- Reduces morbidity
- Supports social equity for vulnerable populations
- Instills feelings of wellbeing
- Enhances access to healthy food
- Promotes occupant safety
- Increases physical activity
Through these categories of impact, Fitwel promotes physical, mental, and social wellbeing, treating health as an interconnected system.
Building on the success of the sustainability movement, the Fitwel certification system and Healthy Housing Rewards program have introduced incentives for designing and building health-promoting affordable housing. However, there is more work to be done, and in the face of rising chronic disease rates and intensifying economic disparities—deeply aggravated by the COVID-19 pandemic—this is a crucial time to prioritize health by designing and creating health-promoting, mixed-income communities.
Integrating healthy building standards like Fitwel into other federal programs, such as those managed by HUD, can accelerate the promotion of healthier affordable housing. HUD maintains a wide array of multifamily-oriented programs, ranging from mortgage insurance (for new construction, rehabilitation, acquisition, and refinancing) to grant programs that stimulate production and preservation of multifamily housing supply.
If HUD were to consider incentivizing the use of Fitwel in the same vein as environmental-related certifications such as LEED, ENERGY STAR, and National Green Building Standard, it would have a tremendous impact on how real estate market stakeholders view healthy housing.
In addition to HUD, many other governmental agencies—most notably HHS, EPA, USDA, and VA—can play an important role in improving the quality of affordable housing. The creation of the Federal Interagency Working Group on Healthy Homes is a recognition of this fact. Working together to implement evidence-based strategies within existing governmental programs has the power to positively impact resident health for generations to come.
Just as the sustainability movement transformed real estate development over the past few decades, the real estate industry is now on the brink of a full-fledged market transformation oriented toward promoting human health. In 2020, Fitwel alone saw an 190% increase in project registrations when compared with the previous year. Without financial and regulatory interventions, the affordable housing sector is at risk of being left behind. Through the continued dissemination and expansion of incentive-based programs, CfAD is committed to bringing healthier environments to all populations. By advancing a systematic approach to revolutionize how multifamily affordable housing is designed, constructed, and located, we can decrease the health disparities plaguing our nation and continue to work toward a healthier future for us all.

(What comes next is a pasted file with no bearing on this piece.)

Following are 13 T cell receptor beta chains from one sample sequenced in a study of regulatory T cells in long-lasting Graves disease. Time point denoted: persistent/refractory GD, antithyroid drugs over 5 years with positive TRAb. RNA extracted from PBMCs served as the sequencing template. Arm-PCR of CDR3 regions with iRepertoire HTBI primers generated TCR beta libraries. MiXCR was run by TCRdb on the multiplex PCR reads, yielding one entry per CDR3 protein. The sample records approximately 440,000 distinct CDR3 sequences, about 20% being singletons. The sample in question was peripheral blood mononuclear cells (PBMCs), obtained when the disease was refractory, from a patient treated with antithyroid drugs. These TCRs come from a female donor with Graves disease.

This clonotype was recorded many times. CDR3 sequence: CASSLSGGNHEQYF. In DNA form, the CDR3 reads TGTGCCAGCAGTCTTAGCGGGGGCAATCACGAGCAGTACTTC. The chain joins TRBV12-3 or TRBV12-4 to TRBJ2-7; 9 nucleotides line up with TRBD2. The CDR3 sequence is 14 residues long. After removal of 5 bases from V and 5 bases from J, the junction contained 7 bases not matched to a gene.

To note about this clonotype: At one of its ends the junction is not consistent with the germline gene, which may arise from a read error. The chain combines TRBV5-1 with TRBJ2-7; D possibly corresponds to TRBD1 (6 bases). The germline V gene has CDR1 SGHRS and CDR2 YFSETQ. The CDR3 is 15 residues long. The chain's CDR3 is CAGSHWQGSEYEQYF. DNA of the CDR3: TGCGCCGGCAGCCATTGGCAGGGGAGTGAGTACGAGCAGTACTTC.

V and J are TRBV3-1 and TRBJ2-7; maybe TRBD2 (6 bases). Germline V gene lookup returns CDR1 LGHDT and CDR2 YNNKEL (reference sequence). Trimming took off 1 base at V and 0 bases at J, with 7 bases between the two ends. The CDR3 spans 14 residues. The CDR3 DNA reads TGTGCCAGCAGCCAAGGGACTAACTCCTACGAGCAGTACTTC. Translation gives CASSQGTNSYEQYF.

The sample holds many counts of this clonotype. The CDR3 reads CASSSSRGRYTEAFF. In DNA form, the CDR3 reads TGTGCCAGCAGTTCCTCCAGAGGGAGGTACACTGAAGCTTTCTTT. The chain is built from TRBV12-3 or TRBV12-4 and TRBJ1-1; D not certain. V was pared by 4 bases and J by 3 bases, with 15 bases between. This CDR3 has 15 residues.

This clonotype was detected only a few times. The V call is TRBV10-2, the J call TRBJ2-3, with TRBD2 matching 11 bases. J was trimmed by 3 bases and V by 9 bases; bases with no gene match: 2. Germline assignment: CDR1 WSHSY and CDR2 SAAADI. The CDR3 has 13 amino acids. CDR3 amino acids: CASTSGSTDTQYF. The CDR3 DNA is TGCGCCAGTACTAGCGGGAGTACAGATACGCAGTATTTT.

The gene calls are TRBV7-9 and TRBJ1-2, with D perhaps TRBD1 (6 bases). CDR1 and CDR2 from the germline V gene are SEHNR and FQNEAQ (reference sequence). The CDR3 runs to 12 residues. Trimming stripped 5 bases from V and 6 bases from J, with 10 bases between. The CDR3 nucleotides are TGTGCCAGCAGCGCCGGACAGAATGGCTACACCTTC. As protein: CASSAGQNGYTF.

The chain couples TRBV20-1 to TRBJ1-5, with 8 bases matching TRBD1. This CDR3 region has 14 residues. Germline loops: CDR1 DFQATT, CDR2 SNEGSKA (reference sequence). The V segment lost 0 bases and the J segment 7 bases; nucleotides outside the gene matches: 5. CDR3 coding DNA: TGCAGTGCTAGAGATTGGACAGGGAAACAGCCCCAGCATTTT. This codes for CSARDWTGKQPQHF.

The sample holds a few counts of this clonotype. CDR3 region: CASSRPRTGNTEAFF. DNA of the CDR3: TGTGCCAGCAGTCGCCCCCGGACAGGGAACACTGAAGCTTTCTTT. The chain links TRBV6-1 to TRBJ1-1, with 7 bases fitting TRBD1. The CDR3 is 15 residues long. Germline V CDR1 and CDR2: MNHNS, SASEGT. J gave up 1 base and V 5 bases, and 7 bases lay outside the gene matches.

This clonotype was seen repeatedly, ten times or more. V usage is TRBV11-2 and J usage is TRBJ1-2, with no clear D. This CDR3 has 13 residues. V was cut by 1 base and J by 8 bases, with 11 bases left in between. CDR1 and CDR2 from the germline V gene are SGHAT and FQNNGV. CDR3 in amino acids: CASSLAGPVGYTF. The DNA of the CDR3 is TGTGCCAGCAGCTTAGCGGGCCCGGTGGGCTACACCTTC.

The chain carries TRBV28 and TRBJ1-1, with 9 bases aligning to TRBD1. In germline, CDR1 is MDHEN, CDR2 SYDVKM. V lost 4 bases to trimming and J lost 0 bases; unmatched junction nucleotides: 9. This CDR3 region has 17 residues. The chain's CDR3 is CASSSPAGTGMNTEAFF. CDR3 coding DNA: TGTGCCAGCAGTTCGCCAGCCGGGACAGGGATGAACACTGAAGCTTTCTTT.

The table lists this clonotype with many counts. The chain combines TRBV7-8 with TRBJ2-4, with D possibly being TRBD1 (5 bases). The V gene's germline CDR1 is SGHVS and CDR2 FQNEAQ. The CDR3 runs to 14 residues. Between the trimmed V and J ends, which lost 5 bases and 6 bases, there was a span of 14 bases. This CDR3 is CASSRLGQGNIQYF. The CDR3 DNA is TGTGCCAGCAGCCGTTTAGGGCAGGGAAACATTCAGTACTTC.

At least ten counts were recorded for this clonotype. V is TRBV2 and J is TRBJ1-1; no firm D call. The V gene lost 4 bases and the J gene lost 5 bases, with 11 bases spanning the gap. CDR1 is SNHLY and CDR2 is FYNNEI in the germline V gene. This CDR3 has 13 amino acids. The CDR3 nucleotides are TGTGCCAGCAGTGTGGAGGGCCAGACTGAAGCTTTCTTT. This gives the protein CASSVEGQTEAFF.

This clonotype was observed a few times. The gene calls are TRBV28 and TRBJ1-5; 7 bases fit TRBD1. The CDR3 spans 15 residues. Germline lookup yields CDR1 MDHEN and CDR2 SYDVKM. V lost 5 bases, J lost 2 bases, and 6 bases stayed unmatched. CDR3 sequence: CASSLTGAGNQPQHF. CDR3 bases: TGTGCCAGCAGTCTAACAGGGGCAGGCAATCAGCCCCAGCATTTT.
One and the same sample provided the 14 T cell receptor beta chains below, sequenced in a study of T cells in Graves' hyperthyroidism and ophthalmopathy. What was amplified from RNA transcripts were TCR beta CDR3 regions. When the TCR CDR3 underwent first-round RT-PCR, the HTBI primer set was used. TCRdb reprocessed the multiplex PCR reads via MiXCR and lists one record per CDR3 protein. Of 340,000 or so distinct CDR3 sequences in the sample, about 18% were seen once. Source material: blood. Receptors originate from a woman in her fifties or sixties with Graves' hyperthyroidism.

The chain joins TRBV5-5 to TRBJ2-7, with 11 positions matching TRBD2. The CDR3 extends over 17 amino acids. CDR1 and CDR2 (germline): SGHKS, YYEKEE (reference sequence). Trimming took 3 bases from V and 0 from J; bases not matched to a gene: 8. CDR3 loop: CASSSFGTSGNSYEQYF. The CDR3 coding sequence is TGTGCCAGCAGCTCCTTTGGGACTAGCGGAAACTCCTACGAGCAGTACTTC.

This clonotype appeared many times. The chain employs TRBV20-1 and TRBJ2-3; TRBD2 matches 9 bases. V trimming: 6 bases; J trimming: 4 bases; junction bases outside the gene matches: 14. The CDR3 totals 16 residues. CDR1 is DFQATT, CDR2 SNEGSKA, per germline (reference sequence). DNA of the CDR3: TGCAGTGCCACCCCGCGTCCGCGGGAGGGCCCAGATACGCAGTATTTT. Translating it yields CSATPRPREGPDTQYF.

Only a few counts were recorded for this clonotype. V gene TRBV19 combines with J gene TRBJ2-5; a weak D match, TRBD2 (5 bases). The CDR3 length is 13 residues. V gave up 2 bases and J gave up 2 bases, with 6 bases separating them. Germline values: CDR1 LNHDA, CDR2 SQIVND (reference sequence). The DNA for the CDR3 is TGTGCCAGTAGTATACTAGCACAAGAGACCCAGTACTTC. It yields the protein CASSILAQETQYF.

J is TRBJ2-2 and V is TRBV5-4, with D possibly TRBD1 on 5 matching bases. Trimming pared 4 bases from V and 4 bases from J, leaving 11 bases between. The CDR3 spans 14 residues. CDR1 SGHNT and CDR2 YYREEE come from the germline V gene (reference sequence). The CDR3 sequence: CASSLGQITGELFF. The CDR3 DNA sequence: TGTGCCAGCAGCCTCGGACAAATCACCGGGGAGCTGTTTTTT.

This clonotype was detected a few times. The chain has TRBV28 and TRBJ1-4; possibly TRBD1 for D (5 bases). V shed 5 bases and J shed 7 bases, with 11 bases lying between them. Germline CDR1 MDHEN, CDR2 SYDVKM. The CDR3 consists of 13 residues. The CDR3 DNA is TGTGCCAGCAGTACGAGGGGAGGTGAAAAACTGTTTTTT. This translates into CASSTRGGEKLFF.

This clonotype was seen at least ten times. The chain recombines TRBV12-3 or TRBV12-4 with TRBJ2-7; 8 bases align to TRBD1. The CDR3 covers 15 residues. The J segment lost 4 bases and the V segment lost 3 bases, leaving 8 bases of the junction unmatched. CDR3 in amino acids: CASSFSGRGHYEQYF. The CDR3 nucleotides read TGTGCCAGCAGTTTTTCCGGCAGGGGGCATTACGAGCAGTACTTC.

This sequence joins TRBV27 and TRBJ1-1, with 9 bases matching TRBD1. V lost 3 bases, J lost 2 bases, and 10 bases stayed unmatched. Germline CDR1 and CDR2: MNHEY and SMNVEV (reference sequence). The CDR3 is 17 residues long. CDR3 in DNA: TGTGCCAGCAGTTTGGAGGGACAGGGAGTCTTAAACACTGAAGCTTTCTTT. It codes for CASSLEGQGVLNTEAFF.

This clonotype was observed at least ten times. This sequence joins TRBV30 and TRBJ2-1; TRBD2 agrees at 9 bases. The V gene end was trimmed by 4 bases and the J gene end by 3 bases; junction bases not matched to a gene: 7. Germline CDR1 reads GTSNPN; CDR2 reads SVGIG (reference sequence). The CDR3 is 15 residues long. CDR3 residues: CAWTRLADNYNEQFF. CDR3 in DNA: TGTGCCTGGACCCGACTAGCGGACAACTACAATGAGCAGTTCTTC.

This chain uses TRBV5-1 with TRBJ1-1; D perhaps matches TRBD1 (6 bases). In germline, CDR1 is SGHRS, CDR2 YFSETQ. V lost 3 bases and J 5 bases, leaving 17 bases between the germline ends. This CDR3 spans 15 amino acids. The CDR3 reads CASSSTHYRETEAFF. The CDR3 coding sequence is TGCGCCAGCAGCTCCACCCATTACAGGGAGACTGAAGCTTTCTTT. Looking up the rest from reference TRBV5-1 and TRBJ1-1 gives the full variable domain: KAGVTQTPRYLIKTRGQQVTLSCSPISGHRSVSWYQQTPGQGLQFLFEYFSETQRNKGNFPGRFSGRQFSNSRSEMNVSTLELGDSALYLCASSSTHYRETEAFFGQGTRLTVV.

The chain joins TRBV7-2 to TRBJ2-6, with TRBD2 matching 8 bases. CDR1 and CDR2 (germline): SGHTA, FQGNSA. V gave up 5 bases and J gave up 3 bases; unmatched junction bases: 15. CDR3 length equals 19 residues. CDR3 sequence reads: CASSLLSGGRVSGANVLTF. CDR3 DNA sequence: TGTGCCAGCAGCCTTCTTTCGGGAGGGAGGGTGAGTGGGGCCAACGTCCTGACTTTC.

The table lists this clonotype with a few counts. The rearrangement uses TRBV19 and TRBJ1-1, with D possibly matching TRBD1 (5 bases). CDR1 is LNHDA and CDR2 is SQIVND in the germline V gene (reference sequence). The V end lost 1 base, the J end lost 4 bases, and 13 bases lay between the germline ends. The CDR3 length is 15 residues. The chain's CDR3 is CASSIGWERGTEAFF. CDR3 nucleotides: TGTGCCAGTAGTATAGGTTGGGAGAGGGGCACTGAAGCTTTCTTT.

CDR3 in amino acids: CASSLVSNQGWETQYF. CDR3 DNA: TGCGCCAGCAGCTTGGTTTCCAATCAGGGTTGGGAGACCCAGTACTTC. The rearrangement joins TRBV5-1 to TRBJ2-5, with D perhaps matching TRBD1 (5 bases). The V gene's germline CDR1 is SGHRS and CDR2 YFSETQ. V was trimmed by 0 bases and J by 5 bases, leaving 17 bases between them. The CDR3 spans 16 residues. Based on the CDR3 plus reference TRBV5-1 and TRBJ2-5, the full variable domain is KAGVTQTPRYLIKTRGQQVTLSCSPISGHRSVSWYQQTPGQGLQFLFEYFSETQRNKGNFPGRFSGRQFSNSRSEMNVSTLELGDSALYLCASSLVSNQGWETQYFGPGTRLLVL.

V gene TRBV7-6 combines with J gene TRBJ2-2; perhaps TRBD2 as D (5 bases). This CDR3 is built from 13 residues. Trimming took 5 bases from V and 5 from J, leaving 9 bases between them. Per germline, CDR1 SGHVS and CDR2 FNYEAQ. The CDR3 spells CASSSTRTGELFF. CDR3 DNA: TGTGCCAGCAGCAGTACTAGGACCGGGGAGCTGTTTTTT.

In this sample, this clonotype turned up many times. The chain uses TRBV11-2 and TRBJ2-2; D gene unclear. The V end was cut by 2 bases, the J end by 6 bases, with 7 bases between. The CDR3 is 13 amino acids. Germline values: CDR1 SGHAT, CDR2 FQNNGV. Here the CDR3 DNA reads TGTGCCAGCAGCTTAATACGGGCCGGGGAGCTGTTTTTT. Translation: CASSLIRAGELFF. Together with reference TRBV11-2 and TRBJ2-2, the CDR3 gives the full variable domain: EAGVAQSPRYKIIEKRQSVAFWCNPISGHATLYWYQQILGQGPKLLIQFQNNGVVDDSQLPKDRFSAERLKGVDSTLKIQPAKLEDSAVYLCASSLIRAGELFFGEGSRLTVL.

Alfonso Costa, Jr. is an Executive Vice President at the Falcone Group and previously served as Deputy Chief of Staff at HUD. He is a member of BPC’s Housing Council.
Sara Karerat is the Director of Applied Research at the Center for Active Design.
1 Center for Outcomes Research and Education, “Health in Housing: Exploring the Intersection between Housing and Health Care,” February 2016. Available at: https://oregon.providence.org/~/media/Files/Providence%20OR%20PDF/CORE/core_health_in_housing_full_report_feb_2016.pdf.
2 Adamkiewicz, G., et al, “Environmental Conditions in Low-Income Urban Housing: Clustering and Associations with Self-Reported Health,” August 2014, American Journal of Public Health, 104(9), 1650-1656. Available at: https://ajph.aphapublications.org/doi/abs/10.2105/AJPH.2013.301253
3 Mary Northridge, Elliot D. Sclar, and Padmini Biswas, “Sorting Out the Connections Between the Built Environment and Health: A Conceptual Framework for Navigating Pathways and Planning Healthy Cities,” December 2003, Journal of Urban Health, 8(4), 556-568. Available at: https://doi.org/10.1093/jurban/jtg064.
4 Gordon-Larsen, P., et al, “Inequality in the Built Environment Underlies Key Health Disparities in Physical Activity and Obesity,” February 2006, Pediatrics, 117(2), 417-424. Available at: https://publications.aap.org/pediatrics/article-abstract/117/2/417/68499/Inequality-in-the-Built-Environment-Underlies-Key. Larson, N.I., Story, M.T., & Nelson, M.C., “Neighborhood Environments: Disparities in Access to Healthy Foods in the U.S.,” American Journal of Preventive Medicine, 36(1), 74-81.
5 See CfAD’s publication, “Assembly: Civic Design Guidelines,” 2018. Available at: https://centerforactivedesign.org/assembly.